An interesting article about gender stereotyping that can be equally applied to many groups – those based on age, religion, ethnicity not just gender.
The principle, based on a study by Claude Steele, a social psychologist and Provost, is that when a stereotype is present, everyone can be negatively impacted by it. He called it ‘stereotype threat’. “When someone’s social identity is attached to a negative stereotype, people will tend to underperform in a manner consistent with it.” It’s believed that the underperformance is caused by that person being worried that others will see them as the stereotype and judge them negatively for it. Funnily, research showed that people thought they’d perform better as they’d be more motivated, not true.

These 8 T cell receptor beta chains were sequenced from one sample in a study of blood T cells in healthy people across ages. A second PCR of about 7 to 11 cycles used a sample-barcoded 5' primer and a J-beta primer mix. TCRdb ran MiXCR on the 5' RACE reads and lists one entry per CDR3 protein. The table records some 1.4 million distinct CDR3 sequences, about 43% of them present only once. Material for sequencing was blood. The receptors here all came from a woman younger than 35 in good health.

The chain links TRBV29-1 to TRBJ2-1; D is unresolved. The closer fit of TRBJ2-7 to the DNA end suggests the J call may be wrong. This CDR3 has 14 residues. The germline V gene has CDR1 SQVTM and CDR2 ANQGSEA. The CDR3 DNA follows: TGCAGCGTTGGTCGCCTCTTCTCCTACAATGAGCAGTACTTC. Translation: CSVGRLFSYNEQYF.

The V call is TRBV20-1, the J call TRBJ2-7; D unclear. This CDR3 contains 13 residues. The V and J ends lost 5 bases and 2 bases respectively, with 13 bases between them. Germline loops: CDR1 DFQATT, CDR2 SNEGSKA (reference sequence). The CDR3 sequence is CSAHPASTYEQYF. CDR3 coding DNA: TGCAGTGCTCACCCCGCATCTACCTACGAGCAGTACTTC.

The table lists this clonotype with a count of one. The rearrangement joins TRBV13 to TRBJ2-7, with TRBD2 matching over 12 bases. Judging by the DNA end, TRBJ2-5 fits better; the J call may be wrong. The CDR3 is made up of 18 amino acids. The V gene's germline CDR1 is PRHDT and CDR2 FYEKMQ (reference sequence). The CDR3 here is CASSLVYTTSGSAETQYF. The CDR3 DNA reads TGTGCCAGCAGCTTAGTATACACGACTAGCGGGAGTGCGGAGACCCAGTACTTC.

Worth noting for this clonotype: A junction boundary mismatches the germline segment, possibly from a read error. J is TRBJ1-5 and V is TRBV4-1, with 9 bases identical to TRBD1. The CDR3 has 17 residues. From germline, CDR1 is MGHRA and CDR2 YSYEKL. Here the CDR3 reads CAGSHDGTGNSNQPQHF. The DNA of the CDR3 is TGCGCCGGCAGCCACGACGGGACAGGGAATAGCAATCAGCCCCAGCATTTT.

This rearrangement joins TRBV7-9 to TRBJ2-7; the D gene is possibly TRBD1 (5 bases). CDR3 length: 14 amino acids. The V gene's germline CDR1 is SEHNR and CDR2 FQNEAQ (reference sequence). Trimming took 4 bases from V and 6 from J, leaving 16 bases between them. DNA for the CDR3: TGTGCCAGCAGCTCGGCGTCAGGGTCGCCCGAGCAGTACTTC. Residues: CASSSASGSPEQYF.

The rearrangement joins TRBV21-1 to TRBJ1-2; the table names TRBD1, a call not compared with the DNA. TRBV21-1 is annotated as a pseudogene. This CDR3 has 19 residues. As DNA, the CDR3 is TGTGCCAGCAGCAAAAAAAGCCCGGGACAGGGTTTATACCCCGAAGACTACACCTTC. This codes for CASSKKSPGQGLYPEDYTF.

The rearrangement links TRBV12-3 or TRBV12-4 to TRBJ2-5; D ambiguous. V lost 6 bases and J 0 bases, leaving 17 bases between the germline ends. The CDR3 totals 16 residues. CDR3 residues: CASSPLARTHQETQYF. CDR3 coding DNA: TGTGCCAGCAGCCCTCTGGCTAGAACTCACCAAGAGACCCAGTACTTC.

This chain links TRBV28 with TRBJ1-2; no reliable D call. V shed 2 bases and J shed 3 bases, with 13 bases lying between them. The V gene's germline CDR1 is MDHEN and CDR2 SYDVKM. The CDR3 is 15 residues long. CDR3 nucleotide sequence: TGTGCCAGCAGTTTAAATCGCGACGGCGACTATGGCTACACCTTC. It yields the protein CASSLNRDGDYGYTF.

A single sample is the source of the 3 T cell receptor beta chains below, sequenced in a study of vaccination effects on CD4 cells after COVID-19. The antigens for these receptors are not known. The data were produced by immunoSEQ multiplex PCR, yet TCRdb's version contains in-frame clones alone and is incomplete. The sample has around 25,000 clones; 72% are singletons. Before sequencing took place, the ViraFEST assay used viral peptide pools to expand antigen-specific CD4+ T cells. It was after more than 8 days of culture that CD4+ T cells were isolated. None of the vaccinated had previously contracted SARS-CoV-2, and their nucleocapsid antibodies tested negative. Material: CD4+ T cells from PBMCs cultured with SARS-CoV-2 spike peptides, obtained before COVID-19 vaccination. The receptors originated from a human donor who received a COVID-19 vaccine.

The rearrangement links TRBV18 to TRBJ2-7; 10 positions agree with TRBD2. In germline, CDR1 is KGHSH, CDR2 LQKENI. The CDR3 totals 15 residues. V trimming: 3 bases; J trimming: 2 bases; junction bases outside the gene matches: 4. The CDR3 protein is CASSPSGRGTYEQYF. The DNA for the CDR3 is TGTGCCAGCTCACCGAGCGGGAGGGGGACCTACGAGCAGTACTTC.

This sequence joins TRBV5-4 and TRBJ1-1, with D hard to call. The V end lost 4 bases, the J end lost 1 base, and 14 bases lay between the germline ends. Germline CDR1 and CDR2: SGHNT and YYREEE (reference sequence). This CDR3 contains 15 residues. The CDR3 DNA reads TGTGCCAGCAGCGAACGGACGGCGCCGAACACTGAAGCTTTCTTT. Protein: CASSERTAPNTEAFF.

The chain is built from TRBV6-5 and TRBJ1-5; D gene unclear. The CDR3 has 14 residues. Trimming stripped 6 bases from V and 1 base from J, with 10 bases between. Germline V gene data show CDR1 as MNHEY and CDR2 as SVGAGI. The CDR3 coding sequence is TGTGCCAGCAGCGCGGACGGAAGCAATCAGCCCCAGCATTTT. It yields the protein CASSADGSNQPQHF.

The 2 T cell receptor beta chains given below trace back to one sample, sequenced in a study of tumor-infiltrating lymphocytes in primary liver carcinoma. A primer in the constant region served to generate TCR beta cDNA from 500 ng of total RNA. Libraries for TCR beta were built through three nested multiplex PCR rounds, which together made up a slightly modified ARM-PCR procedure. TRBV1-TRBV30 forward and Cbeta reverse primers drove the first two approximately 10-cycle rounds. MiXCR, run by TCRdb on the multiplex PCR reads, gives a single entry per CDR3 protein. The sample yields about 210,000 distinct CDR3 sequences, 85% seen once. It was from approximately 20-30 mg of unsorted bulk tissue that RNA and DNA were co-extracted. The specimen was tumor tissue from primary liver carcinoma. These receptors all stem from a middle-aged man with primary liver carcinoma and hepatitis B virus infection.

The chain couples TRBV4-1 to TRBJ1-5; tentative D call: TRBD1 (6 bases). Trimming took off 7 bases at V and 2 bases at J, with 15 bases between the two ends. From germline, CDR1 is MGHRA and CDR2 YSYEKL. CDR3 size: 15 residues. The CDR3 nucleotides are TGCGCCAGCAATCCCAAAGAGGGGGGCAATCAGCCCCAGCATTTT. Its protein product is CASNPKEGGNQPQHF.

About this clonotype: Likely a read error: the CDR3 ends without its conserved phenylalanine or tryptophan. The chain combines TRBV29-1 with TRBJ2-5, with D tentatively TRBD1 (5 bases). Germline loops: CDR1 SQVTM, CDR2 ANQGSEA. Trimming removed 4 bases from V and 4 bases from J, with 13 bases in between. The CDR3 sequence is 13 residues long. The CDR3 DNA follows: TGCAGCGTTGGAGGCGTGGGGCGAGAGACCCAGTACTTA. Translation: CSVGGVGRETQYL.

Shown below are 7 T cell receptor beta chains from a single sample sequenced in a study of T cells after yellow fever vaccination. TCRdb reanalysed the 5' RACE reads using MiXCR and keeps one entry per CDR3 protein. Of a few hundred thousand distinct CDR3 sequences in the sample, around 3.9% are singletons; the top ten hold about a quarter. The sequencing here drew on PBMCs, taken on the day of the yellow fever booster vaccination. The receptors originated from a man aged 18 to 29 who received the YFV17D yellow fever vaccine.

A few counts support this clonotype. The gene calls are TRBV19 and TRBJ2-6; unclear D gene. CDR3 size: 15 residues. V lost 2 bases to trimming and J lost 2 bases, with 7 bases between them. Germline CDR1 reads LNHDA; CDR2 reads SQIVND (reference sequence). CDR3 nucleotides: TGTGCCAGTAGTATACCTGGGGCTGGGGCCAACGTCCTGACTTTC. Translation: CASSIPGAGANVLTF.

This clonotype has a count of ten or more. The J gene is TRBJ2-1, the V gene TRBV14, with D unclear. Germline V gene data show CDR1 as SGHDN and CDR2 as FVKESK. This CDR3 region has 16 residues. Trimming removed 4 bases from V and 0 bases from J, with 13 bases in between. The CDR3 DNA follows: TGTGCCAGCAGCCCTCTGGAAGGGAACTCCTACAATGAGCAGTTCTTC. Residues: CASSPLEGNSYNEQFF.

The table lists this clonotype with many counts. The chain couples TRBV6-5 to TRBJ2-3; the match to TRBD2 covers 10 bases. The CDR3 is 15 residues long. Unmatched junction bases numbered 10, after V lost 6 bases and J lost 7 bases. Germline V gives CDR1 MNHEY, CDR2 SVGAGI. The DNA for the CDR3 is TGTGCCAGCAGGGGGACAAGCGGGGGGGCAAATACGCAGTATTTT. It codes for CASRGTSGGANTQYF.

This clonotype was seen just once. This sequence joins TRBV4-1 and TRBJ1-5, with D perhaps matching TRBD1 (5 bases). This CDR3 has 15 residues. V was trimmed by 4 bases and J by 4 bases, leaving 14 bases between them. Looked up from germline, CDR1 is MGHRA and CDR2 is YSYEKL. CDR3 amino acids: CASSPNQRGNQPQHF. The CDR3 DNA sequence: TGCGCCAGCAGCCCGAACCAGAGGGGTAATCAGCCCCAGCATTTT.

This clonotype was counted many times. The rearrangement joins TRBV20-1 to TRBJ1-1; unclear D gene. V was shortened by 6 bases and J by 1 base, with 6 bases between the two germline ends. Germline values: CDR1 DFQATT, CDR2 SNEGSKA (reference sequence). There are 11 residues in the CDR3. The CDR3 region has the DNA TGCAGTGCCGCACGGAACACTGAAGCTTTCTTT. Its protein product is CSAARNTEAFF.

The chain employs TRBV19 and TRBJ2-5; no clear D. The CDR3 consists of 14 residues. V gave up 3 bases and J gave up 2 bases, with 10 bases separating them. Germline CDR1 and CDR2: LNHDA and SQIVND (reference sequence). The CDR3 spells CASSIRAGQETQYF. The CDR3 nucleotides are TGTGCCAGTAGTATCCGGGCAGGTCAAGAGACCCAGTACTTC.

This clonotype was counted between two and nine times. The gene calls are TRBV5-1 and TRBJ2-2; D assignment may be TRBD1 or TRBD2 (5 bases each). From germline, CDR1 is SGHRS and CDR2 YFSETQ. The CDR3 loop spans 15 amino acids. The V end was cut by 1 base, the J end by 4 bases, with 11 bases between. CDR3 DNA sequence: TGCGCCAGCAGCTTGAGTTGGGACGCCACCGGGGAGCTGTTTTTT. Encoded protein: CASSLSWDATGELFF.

There can be negative stereotypes about women in business or leadership. I have heard comments about female leaders such as: too soft, not confident, not driven, unfocused, more dedicated to home not work, bitchy, bossy. If these stereotypes are present, women might perform worse as they are anxious about being judged against them.
Aneeta Ratton, an Assistant Professor of Organisational Behaviour at London Business School and her colleagues, say that leaders can counter this effect by focusing on a Growth Mindset. The idea that people continually grow, develop and learn. This sounds like a great mindset for a company no matter what.